I think a big one. It is empowering the people they feel are capable. I think that’s a really big thing because it sounds like their goal is to keep the 100 cent control of their finances are trained for that, control the finances from them to you confident them to their partner. And so I think it’s you know, when we talk about over under functioning partners, we have to do both things. The overfunctioning around them. Money needs to trust their partner. It’s capable. It needs to believe in them, needs to know that they’re giving. You’re going to help give them the skills to be capable while the under functional needs to get empowered and. Believe in themselves and see this as something important as well. And so I think addressing both partners, if it is husband, wife or diet like that or if it’s a parent child, again, doing that, because even though it’s a loving thing to take care of everything, that overly taking care of signals in a person that you don’t believe in them, that you don’t think they’re competent and even those are loving action, teaching them that, like you’re accidentally saying to your partner or to your child that you don’t believe that they’re competent.
And here’s what’s interesting. Even Brautigam down to the children. So let’s say somebody is in their 70s. Maybe they’re using the N-word or some kids. You know, something could happen to me. I just lost a friend.
I never thought that my life would change like this. Were there watching the news and assume all that’s going on. We really tried to bridge that gap with their children. But yet so many advisers avoid the children because their children tend to be tech savvy. Kind of crazy to, like, go in. But to me, I really like embracing kids. But that’s where that teamwork comes in, because we’re all a team. It’s not like we’re jumping in here. We’re going to control mom and dad’s money here. And and we’ll bring you in later. You know, one of those things that are really scary for it, do it yourself personally in Lisbon at Vanguard Fidelity to doing most of their stuff their whole lifetime. And pulling in the team can be a scary thing for many advisors. They just tend to focus on one. And so that whole teamwork thing is so important. So I get I get what you’re saying there. Hey, what tips can you give for those that don’t open up so easily about this topic? Those listening to us right now and scratch your head and say, you know what, I really as open as we should be and even for those who are listening to us, might not work with a financial adviser. There’s things out there I know you’ve been developing things like tools and apps that can actually get people’s started down this path of being more open and fair in the relationships they have and where their relationships in their life touch their money. Right.
I think what’s interesting is that many truly is the last Habu like I know as that was the therapist, we talked about sex and religion and all these other taboos so easily. But money was still hard for us. And I think that’s so important to recognize that money conversations are difficult to navigate. And being compassionate to yourself and your partner, that you’re going to say the wrong thing by saying something is better than not saying anything at all like you can’t do wrong. If you take an open mind, come in there with a not knowing stance and really want to share this information in a kind way and that you’re getting skills to your partner, your children by having these ofri conversations. And so I think the biggest things I want to say is normalize that it’s difficult and emphasize how much of a gift you’re getting by entering into these conversations.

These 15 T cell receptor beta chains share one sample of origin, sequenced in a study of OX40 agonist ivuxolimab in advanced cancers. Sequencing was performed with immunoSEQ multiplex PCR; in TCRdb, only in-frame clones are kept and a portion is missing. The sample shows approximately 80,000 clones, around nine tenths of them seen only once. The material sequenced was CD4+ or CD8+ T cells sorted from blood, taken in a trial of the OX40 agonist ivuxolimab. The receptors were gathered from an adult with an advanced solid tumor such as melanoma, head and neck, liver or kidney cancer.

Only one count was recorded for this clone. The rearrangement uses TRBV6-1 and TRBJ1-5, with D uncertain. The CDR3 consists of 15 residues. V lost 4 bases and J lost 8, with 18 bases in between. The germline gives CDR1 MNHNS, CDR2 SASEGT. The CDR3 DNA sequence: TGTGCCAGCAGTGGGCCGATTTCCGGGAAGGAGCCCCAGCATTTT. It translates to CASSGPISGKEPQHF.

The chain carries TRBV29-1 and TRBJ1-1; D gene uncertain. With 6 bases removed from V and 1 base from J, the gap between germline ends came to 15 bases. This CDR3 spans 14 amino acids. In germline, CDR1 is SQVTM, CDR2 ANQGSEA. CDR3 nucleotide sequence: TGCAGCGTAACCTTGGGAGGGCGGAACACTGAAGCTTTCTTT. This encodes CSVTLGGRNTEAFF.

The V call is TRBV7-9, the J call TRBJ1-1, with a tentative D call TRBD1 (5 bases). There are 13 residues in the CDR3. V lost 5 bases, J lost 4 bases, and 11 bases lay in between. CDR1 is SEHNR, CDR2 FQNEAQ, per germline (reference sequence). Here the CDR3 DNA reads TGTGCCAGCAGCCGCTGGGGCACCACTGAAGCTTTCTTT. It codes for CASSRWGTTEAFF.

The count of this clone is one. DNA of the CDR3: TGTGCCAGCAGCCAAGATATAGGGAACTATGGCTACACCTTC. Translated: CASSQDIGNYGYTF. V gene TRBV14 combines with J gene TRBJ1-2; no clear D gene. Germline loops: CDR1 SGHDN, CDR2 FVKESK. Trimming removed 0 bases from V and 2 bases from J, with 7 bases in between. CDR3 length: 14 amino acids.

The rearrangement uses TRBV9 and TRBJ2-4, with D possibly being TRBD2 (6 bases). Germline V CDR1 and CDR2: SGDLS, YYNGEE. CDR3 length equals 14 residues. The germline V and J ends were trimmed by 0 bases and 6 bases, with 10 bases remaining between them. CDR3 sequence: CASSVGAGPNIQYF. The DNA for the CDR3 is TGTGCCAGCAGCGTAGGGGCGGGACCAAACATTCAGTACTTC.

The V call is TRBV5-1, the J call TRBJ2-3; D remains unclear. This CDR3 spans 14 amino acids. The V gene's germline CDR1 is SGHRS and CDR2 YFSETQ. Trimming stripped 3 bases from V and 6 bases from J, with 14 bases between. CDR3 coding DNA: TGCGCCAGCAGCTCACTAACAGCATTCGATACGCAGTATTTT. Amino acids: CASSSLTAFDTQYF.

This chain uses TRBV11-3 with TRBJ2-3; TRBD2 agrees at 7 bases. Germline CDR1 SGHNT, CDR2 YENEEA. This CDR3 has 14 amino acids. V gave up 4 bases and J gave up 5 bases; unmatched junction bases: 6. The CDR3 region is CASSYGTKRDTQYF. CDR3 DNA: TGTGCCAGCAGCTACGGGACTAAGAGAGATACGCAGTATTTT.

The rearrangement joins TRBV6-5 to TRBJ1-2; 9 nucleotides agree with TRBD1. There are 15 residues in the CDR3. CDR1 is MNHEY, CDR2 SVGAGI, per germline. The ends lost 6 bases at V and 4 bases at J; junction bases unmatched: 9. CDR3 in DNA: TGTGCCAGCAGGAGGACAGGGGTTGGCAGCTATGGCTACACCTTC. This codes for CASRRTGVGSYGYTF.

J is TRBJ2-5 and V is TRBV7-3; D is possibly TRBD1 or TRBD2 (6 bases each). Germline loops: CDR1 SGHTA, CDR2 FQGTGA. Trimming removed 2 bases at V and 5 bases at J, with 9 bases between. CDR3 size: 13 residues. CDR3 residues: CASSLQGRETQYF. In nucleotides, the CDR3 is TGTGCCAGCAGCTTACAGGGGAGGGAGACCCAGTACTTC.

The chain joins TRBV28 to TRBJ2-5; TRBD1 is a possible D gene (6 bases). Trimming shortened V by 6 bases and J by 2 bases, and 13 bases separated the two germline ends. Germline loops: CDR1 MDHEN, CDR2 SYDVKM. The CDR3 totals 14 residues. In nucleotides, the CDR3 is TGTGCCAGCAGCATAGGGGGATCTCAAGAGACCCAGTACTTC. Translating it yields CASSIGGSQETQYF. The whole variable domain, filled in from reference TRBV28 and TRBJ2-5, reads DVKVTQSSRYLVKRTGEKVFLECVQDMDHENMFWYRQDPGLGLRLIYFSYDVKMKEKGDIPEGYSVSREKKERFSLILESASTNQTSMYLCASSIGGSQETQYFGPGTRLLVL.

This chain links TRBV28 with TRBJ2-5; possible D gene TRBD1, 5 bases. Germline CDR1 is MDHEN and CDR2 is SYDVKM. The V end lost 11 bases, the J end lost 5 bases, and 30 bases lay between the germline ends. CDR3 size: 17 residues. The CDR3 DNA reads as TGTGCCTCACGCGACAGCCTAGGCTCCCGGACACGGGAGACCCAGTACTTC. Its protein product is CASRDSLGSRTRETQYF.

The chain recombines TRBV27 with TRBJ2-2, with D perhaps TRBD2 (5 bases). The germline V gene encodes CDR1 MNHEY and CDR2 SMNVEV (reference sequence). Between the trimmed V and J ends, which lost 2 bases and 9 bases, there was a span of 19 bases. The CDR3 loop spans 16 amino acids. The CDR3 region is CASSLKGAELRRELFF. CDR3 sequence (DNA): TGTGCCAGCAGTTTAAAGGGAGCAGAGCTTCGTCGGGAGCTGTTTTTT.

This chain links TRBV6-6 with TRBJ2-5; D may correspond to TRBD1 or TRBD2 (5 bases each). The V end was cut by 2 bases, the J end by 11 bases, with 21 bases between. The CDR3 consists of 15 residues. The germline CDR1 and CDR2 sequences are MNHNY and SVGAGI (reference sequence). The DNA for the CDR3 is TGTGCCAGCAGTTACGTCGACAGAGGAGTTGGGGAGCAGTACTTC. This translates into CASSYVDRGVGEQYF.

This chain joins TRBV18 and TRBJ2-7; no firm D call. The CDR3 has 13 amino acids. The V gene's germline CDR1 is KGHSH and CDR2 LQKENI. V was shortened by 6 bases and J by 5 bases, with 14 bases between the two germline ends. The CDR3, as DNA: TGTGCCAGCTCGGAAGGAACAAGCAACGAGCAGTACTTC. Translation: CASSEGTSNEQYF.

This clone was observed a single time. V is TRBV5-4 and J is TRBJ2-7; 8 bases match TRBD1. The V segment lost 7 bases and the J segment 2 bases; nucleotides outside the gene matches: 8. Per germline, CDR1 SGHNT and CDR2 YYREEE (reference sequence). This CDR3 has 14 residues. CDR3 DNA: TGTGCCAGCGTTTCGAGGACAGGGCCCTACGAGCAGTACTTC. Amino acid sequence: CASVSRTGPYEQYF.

Really, really appreciate the work you’re doing and helping those financial advisers and those that work in the world of money, getting them prepared, because I do believe, at least for my children coming up, I’m hoping my industry looks a lot like what you’re teaching. And that is it’s not just about the numbers. It’s about you, what you want out of life, where you find your happiness and where your money needs that life that you want to live and love back.
I left that. I hope all your listeners go and talk to their partners and their kids today about money.
Thanks for taking time away from the kids and your husband and joining us. Thanks again.
Thanks for having me. Have a good one.
You’re listening to the Your Life Your Wealth podcast. I’m Steve Cordasco. If you think you need an open and honest conversation with family members, maybe your children, you, your spouse, be more than happy to reach out. Every day I talk to different people. And that’s the fun part of my job. If I can help make a breakthrough and our team can help you break through when it comes to your wealth and work touches your life.
We’re here for you. Look to be able to have that conversation. Have a great day. Thanks for being part of your life, your wealth podcast.
If you’re interested in learning more about applying the principles we discussed to your personal financial circumstances, please visit Cordasco Financial Network at CNN Plan dot com or call our office at two one five five five eight. Thirty five hundred. We hope you’ll join us again next time on the Your Life Your Wealth network.